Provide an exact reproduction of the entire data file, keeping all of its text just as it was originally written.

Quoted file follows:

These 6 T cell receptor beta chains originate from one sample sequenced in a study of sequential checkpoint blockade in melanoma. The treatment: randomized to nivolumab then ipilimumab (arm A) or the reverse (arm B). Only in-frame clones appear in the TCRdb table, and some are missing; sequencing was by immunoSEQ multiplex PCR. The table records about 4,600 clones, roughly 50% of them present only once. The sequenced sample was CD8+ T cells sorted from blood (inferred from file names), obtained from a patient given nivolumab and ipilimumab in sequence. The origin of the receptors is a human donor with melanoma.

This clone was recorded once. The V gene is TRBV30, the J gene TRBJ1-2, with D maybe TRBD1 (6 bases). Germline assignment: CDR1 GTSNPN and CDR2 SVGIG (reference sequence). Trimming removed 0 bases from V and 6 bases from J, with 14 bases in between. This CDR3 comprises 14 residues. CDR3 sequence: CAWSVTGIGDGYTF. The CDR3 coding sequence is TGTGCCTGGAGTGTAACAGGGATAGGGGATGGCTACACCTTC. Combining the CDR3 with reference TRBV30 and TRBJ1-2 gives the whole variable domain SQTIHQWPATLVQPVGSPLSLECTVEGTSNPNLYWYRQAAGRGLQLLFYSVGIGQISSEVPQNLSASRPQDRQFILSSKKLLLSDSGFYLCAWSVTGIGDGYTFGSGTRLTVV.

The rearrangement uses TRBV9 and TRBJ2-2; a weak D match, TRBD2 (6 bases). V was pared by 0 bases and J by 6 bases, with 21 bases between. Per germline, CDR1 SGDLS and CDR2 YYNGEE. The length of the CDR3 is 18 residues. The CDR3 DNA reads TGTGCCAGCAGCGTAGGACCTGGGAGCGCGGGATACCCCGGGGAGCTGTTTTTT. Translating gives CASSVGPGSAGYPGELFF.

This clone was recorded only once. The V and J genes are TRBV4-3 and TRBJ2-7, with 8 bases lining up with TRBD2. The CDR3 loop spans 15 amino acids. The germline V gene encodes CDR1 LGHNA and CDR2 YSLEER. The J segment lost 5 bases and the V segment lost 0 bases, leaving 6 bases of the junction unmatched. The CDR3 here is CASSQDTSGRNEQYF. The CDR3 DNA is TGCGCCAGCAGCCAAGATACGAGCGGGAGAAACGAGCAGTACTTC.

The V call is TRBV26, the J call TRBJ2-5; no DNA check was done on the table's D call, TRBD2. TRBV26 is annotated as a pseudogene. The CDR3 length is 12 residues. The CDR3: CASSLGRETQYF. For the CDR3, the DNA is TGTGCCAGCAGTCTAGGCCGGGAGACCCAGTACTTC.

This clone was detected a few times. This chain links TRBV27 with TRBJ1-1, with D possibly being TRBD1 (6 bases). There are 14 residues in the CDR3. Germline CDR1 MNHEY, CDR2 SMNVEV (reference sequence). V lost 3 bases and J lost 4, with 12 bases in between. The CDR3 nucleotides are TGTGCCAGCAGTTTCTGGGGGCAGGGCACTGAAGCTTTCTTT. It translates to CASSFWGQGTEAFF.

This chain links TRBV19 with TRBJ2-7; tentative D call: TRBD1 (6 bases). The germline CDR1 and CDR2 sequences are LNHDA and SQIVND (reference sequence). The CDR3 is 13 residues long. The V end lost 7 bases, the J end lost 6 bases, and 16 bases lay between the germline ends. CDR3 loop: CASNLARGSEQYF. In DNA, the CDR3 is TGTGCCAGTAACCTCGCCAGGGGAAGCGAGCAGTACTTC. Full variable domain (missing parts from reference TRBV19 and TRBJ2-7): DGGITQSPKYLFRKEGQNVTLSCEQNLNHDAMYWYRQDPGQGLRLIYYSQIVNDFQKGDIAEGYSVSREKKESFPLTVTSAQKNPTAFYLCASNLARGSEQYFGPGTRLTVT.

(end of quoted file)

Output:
These 6 T cell receptor beta chains originate from one sample sequenced in a study of sequential checkpoint blockade in melanoma. The treatment: randomized to nivolumab then ipilimumab (arm A) or the reverse (arm B). Only in-frame clones appear in the TCRdb table, and some are missing; sequencing was by immunoSEQ multiplex PCR. The table records about 4,600 clones, roughly 50% of them present only once. The sequenced sample was CD8+ T cells sorted from blood (inferred from file names), obtained from a patient given nivolumab and ipilimumab in sequence. The origin of the receptors is a human donor with melanoma.

This clone was recorded once. The V gene is TRBV30, the J gene TRBJ1-2, with D maybe TRBD1 (6 bases). Germline assignment: CDR1 GTSNPN and CDR2 SVGIG (reference sequence). Trimming removed 0 bases from V and 6 bases from J, with 14 bases in between. This CDR3 comprises 14 residues. CDR3 sequence: CAWSVTGIGDGYTF. The CDR3 coding sequence is TGTGCCTGGAGTGTAACAGGGATAGGGGATGGCTACACCTTC. Combining the CDR3 with reference TRBV30 and TRBJ1-2 gives the whole variable domain SQTIHQWPATLVQPVGSPLSLECTVEGTSNPNLYWYRQAAGRGLQLLFYSVGIGQISSEVPQNLSASRPQDRQFILSSKKLLLSDSGFYLCAWSVTGIGDGYTFGSGTRLTVV.

The rearrangement uses TRBV9 and TRBJ2-2; a weak D match, TRBD2 (6 bases). V was pared by 0 bases and J by 6 bases, with 21 bases between. Per germline, CDR1 SGDLS and CDR2 YYNGEE. The length of the CDR3 is 18 residues. The CDR3 DNA reads TGTGCCAGCAGCGTAGGACCTGGGAGCGCGGGATACCCCGGGGAGCTGTTTTTT. Translating gives CASSVGPGSAGYPGELFF.

This clone was recorded only once. The V and J genes are TRBV4-3 and TRBJ2-7, with 8 bases lining up with TRBD2. The CDR3 loop spans 15 amino acids. The germline V gene encodes CDR1 LGHNA and CDR2 YSLEER. The J segment lost 5 bases and the V segment lost 0 bases, leaving 6 bases of the junction unmatched. The CDR3 here is CASSQDTSGRNEQYF. The CDR3 DNA is TGCGCCAGCAGCCAAGATACGAGCGGGAGAAACGAGCAGTACTTC.

The V call is TRBV26, the J call TRBJ2-5; no DNA check was done on the table's D call, TRBD2. TRBV26 is annotated as a pseudogene. The CDR3 length is 12 residues. The CDR3: CASSLGRETQYF. For the CDR3, the DNA is TGTGCCAGCAGTCTAGGCCGGGAGACCCAGTACTTC.

This clone was detected a few times. This chain links TRBV27 with TRBJ1-1, with D possibly being TRBD1 (6 bases). There are 14 residues in the CDR3. Germline CDR1 MNHEY, CDR2 SMNVEV (reference sequence). V lost 3 bases and J lost 4, with 12 bases in between. The CDR3 nucleotides are TGTGCCAGCAGTTTCTGGGGGCAGGGCACTGAAGCTTTCTTT. It translates to CASSFWGQGTEAFF.

This chain links TRBV19 with TRBJ2-7; tentative D call: TRBD1 (6 bases). The germline CDR1 and CDR2 sequences are LNHDA and SQIVND (reference sequence). The CDR3 is 13 residues long. The V end lost 7 bases, the J end lost 6 bases, and 16 bases lay between the germline ends. CDR3 loop: CASNLARGSEQYF. In DNA, the CDR3 is TGTGCCAGTAACCTCGCCAGGGGAAGCGAGCAGTACTTC. Full variable domain (missing parts from reference TRBV19 and TRBJ2-7): DGGITQSPKYLFRKEGQNVTLSCEQNLNHDAMYWYRQDPGQGLRLIYYSQIVNDFQKGDIAEGYSVSREKKESFPLTVTSAQKNPTAFYLCASNLARGSEQYFGPGTRLTVT.